Migrates up to several hundred meters between breeding and nonbreeding habitats.

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Trophic Strategy

Food Habits

Ambystoma annulatum is carnivorous, eating mostly earthworms, insects, land snails, and other invertebrates (Johnson 1977). Cannibalism has been observed in this species in both the field and the laboratory (Petranka 1998). Larvae of A. annulatum eat ostracods, hemipterans, and dragonfly and damselfly nymphs (Petranka 1998).

Animal Foods: amphibians; insects; terrestrial non-insect arthropods; mollusks; terrestrial worms; aquatic or marine worms

Primary Diet: carnivore (Insectivore , Vermivore)

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Comments: In Missouri, cladocerans and copepods were major fall foods of larvae; dipteran larvae were predominant in winter and spring; other food items included ostracods, hemipterans, snails, and odonate nymphs (Hutcherson et al. 1989). Cladocerans and copepods have been recorded as important also in March-April (see Hutcherson et al. 1989). Some large larvae prey on smaller conspecific larvae (J. Herpetol. 27:78-84). Adult diet is not well documented; stomachs of collected individuals often are empty.

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Associations

Ecosystem Roles

Ringed salamanders are important predators of small invertebrates in the ecosystems in which they live. Some animals may depend on the dense aggregations of salamander eggs during the breeding season.

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Predation

Predators of ringed salamanders include owls, snakes, shrews, skunks, raccoons, opossums, and other mammals (Petranka 1998). When these salamanders are being attacked or feel threatened they will coil their bodies while tucking their heads underneath the base of their tales for protection (Petranka 1998).

Known Predators:

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Known predators

Ambystoma annulatum is prey of:
Strigiformes
Serpentes
Soricidae
Didelphis virginiana
Procyon lotor
Mephitinae

This list may not be complete but is based on published studies.
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Known prey organisms

Ambystoma annulatum preys on:
aquatic or marine worms
Annelida
Mollusca
Arthropoda
Insecta
Amphibia

This list may not be complete but is based on published studies.
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Population Biology

Number of Occurrences

Note: For many non-migratory species, occurrences are roughly equivalent to populations.

Estimated Number of Occurrences: 81 - 300

Comments: Many occurrences.

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Global Abundance

100,000 to >1,000,000 individuals

Comments: Total adult population size is unknown but likely greatly exceeds 100,000. Briggler et al. (2004) estimated that in a single year nearly 10,000 adults bred in a single small pond in Arkansas.

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Life History and Behavior

Behavior

Communication and Perception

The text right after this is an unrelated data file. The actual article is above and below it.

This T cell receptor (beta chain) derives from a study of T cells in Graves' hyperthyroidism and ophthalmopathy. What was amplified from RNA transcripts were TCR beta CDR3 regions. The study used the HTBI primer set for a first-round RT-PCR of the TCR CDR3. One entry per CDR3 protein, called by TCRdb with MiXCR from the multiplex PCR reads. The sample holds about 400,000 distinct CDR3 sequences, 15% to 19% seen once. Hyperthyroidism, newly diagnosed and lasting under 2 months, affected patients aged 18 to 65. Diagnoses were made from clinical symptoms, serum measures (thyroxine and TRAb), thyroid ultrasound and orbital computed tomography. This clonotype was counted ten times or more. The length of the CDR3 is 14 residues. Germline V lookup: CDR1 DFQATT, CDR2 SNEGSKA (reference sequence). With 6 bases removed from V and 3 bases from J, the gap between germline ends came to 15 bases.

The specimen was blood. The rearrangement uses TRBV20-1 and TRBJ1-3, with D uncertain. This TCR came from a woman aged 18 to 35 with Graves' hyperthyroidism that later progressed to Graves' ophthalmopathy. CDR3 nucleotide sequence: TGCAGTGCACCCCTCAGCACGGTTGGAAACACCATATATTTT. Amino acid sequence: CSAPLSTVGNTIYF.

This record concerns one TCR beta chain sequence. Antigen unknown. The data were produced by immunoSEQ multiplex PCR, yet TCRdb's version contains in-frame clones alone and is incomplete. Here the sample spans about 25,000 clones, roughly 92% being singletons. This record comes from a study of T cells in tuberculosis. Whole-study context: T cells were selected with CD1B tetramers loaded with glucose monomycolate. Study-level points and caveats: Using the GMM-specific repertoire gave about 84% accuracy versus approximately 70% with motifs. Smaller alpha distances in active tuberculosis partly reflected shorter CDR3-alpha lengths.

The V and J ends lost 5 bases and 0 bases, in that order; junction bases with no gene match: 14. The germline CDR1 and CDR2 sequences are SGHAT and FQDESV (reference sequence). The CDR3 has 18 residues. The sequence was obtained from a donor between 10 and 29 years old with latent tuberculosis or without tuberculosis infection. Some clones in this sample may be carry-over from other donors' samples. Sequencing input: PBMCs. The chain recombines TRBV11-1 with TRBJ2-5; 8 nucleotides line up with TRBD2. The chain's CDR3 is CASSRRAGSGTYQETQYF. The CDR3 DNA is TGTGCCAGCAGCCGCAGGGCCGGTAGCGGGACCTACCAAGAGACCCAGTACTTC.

Ringed salamanders may communicate mainly through chemical and tactile cues during the breeding season.

Communication Channels: tactile ; chemical

Perception Channels: visual ; tactile ; chemical

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Cyclicity

Comments: Adults are seldom seen except during the breeding period.

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Life Expectancy

Lifespan/Longevity

Longevity in ringed salamanders is unknown. Some other salamander species may live up to 10 years.

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Reproduction

Eggs are fertilized internally via spermatophores and the eggs are deposited in shallow, fishless water in the fall, mostly in October (Petranka 1998). Courtship occurs in shallow water as well (Johnson 1977).

They reproduce at night in breeding ponds where hundreds of them congregate. Usually the males are found at the breeding ponds first, and are distinguishable from the females by their swollen cloacas (Bishop 1962). Males will usually approach females. They start off by nudging the female's cloaca, and then swim off a short distance and deposit a few spermatophores (Petranka 1998). A male may deposit nine spermataphores in two minutes (Petranka 1998). The more males that come into the breeding area, the less specific males get when depositing spermatophores, nudging both males and females before deposition (Petranka 1998). Males deposit spermatophores on rocks, on other spermatophores, and even on other individuals. At this time females are generally passive and do not pick up seminal fluid while they are actively being courted by males (Petranka 1998). Breeding lasts a few days, after which the salamanders begin to move away from the ponds (Bishop 1962).

Mating System: polygynous

Ringed salamanders reproduce in shallow water. Breeding takes place in the fall between September and November (Bishop 1962). Cool temperatures and heavy rains stimulate breeding. Females begin ovipositing within 1 - 2 days after breeding. These salamanders are usually sexually mature 2 - 3 years after metamorphosis (Petranka 1998). Eggs are laid in clusters with an average of 10 eggs in a cluster (Bishop 1962). Usually, about 150 eggs are laid in total and are sometimes attached to vegetation but are usually laid directly on the bottom of ponds (Bishop 1962). The embryonic period of A. annulatum is fairly short. Premature pond freezing and drying are the biggest risks to the embryos and larvae (Petranka 1998). A. annulatum is an explosive breeder, and at times breeding males will try to reproduce 2 - 4 times during the breeding season (Petranka 1998).

Breeding interval: Breeding occurs once yearly.

Breeding season: Breeding occurs during the fall, between September and November.

Average number of offspring: 150.

Range age at sexual or reproductive maturity (female): 2 to 3 years.

Range age at sexual or reproductive maturity (male): 2 to 3 years.

Key Reproductive Features: iteroparous ; seasonal breeding ; gonochoric/gonochoristic/dioecious (sexes separate); sexual ; fertilization (Internal ); oviparous